- Steak + Corn + Lettuce + Dressing
- Tofu + Brown Rice + Cabbage + Sesame Oil
- Chickpeas + Couscous + Cucumber + Feta Cheese
- Lentils + Barley + Green Beans + Butter
Please note that you can include more than one source of protein, carbs, fiber, and fat in your meal! For example, you can include more than one vegetable in your meal (i.e., a salad with lettuce, carrots, and cucumber), or more than one source of protein (i.e., add chicken and black beans to your salad) or more than one source of fat (i.e., avocado and pumpkin seeds to your salad), the balanced meal formula is simply designed to help ensure that each macronutrient is included.
Other Things to Consider
Prioritize whole foods. When making a balanced meal, it is best to prioritize whole foods as much as possible. Building meals with red meat, poultry, seafood, shellfish, eggs, dairy, whole grains, beans, lentils, nuts, seeds, fruits, and vegetables is a simple way to ensure that you are prioritizing your macronutrient and micronutrient intake at the same time.
Include color and flavor. Remember, balanced meals don’t need to be bland or boring! Make meals more visually appealing by including a wide variety of colors and textures, and feel free to add as many herbs and spices to make your meals as flavorful as possible.
Aim for all 3 meals. When it comes to creating a balanced meal, a simple yet helpful guideline to keep in mind is the “3 for 3” formula; at all three meals, eat all three macronutrients. Be it breakfast, lunch, and dinner, or meals 1, 2, and 3, aim to include all three macronutrients.
Consider portion sizes. When building balanced meals, it is also important to consider the portion sizes of protein, starchy carbohydrates, fiber, and fat you are adding to your meal, especially if you have a goal of weight loss or changing body composition. While calorie or macro counting is one approach, the hand-portion size method is a simple yet effective tool to ensure that you are consuming a portion size that more optimally supports your individual needs.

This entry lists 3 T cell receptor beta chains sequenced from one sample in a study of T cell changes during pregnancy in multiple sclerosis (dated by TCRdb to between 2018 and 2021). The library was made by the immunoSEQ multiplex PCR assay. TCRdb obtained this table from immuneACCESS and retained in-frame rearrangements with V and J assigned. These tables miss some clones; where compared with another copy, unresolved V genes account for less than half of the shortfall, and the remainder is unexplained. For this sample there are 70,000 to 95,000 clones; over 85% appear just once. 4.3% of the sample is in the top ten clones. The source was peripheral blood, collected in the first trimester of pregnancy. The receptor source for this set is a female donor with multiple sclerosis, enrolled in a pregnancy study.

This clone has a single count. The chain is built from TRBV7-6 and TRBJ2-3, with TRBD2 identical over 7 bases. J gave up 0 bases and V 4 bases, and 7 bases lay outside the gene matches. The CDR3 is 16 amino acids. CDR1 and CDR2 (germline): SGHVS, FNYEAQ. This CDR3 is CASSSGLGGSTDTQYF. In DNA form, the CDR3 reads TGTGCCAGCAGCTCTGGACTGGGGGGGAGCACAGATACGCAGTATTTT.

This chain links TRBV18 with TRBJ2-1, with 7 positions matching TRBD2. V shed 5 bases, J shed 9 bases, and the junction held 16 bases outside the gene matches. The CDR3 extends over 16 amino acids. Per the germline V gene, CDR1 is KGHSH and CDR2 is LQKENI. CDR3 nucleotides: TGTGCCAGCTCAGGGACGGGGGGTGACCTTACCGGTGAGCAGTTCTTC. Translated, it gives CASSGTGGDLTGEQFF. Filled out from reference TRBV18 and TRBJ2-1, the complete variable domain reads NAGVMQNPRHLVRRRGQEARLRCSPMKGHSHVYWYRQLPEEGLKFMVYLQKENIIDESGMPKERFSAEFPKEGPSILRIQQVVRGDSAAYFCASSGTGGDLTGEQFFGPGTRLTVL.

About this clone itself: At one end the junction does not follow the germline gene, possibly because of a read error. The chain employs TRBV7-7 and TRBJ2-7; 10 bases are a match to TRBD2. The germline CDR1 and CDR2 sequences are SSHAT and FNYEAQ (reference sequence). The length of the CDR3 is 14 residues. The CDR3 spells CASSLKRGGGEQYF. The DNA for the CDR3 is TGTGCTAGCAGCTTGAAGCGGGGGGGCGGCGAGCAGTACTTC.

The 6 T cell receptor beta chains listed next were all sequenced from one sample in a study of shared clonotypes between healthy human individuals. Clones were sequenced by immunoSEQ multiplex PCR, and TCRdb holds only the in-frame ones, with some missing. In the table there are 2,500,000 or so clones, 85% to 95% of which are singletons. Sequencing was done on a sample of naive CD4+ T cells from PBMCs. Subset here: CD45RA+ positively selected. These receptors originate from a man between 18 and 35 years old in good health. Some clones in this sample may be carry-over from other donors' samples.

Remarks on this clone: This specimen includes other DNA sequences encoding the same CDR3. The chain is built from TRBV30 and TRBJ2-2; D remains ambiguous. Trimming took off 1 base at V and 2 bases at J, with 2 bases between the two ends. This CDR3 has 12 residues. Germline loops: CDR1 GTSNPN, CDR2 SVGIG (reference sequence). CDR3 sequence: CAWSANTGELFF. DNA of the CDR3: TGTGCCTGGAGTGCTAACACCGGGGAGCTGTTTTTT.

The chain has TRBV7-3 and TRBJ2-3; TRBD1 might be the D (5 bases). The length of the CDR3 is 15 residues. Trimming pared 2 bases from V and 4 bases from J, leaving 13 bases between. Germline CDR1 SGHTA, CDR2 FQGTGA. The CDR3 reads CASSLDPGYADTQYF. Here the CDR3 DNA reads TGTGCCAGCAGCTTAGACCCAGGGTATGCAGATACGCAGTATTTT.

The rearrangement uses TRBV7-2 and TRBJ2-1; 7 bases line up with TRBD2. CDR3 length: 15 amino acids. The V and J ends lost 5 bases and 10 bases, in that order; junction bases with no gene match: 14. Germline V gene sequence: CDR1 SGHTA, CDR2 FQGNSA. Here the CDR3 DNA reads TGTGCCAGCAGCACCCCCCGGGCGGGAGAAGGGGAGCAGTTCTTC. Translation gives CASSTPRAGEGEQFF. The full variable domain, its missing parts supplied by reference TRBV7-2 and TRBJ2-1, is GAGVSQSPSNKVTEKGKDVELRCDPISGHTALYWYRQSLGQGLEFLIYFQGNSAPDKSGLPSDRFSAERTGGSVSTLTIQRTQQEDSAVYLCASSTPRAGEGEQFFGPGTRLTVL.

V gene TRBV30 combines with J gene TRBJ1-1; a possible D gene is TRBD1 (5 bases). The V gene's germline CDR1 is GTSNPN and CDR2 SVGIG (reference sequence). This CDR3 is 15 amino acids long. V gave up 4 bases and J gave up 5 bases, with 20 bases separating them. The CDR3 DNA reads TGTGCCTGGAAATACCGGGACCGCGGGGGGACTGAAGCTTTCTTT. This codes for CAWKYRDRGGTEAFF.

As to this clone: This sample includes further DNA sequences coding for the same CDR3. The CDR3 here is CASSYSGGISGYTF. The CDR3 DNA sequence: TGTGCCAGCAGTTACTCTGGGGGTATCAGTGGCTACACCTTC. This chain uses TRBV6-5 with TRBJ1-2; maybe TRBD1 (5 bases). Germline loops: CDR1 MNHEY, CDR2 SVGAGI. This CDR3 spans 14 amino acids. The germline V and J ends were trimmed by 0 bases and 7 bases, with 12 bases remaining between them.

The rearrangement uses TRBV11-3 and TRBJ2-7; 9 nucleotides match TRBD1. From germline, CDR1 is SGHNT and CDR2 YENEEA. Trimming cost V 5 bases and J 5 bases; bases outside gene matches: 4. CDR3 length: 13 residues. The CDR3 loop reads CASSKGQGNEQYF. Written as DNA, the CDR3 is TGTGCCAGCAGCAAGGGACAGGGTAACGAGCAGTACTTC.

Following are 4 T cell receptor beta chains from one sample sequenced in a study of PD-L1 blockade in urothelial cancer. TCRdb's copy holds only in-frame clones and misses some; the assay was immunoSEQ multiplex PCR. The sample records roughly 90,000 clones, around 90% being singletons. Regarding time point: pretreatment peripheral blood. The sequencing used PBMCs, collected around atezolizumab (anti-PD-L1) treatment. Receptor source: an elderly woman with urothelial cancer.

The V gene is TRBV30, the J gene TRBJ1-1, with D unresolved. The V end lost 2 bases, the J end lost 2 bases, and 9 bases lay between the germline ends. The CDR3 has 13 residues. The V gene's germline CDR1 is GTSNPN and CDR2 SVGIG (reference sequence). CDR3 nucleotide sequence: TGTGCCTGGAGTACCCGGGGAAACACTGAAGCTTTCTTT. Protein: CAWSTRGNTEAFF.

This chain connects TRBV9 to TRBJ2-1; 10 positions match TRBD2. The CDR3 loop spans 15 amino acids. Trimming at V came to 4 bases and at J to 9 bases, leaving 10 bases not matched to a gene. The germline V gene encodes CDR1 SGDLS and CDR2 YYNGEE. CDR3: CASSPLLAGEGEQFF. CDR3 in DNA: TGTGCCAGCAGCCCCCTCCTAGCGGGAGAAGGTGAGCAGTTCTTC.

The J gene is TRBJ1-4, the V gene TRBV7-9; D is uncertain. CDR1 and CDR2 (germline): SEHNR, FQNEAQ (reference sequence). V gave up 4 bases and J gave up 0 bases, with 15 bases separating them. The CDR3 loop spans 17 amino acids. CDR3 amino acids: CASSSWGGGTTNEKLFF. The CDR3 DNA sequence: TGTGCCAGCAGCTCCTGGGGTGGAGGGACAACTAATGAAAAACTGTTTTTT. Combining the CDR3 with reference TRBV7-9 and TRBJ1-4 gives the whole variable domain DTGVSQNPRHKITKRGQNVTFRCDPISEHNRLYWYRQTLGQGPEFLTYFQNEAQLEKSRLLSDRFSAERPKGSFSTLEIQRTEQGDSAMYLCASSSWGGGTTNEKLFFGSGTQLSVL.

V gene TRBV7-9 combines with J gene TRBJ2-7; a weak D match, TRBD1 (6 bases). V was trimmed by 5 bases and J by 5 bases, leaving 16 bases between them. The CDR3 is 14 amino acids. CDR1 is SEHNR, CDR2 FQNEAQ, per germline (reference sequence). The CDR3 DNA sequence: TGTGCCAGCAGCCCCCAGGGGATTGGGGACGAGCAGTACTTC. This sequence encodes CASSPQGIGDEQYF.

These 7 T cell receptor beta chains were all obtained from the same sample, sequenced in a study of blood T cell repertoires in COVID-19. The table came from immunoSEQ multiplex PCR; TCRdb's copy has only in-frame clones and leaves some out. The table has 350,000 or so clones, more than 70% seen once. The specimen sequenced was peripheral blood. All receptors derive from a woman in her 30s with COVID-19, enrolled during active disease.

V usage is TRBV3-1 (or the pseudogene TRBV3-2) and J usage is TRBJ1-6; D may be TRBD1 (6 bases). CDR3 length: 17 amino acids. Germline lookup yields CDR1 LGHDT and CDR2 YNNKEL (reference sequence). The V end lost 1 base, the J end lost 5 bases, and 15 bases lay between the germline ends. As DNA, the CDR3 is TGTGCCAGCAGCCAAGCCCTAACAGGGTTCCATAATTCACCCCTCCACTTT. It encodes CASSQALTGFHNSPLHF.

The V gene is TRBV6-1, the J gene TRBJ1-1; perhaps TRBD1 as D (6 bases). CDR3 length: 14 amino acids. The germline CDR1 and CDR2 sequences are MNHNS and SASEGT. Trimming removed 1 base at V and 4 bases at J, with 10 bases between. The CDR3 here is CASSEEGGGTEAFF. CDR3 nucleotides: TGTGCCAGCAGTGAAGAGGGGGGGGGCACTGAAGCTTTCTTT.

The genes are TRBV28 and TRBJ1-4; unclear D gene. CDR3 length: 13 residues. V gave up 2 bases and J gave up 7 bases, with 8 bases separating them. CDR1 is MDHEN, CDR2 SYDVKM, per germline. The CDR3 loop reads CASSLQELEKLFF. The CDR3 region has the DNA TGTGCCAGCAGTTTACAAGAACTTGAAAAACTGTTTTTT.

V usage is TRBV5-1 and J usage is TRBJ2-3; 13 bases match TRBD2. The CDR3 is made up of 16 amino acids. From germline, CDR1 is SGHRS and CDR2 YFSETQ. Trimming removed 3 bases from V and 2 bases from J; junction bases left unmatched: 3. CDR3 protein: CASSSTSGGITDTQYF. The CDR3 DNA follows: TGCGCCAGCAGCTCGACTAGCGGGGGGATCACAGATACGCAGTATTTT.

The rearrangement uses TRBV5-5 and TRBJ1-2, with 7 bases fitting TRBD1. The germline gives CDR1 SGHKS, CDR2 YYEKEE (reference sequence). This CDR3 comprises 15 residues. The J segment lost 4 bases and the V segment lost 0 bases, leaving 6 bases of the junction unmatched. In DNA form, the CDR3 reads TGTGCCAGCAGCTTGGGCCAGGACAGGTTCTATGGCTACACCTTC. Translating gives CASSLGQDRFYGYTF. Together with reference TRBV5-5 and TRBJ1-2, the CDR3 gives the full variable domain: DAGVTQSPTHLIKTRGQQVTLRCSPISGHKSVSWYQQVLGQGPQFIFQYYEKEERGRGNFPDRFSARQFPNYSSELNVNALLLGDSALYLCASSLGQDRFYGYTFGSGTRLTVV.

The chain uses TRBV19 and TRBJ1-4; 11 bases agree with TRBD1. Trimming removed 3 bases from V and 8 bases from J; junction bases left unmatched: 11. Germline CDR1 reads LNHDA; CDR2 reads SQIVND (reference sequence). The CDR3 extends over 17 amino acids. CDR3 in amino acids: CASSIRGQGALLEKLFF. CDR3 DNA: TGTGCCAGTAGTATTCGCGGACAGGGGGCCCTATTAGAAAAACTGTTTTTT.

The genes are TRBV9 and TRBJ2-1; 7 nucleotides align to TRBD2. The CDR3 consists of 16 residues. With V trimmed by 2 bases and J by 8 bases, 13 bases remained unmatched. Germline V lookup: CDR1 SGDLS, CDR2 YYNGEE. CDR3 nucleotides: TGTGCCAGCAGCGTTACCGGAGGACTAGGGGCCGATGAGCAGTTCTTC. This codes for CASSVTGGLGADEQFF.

Don’t forget about water. While not included as a component of the balanced meal formula, remember that water is also considered a macronutrient as it is required in large amounts by the body. The current dietary guidelines recommend consuming 0.5 to 1.0 ounces of water per pound of body weight, which should be consumed throughout the day and/or along with meals.
Listen to your body. It’s important to remember that your body is the best coach you will ever have and you must learn to listen to it, interpret what it’s saying, and give it what it needs. In addition to prioritizing balanced meals, it’s important that you honor your natural hunger and fullness cues by listening to your body or using a tool such as the hunger-fullness scale. Moreover, keep in mind that your favorite foods and meals, even pasta and pizza, can be included in the balanced meal formula.
Aim for consistency, not perfection. Please remember that the balanced meal formula is a guideline, not a rule. The objective is to implement this guideline at as many meals as possible, as frequently as possible, NOT to implement it at every single meal for the rest of your life. Some meals and days will be easier than others, that’s real life. As with all aspects of nutrition, the objective is consistency, not perfection.
The Bottom Line
By including a portion of protein, carbohydrate, and fat in your meal you can create a balanced meal with a more optimal macronutrient composition. Consuming meals with all macronutrients can help to support energy levels, balance blood sugar, increase satiety levels and feelings of fullness, as well as optimize athletic performance, and support body composition goals.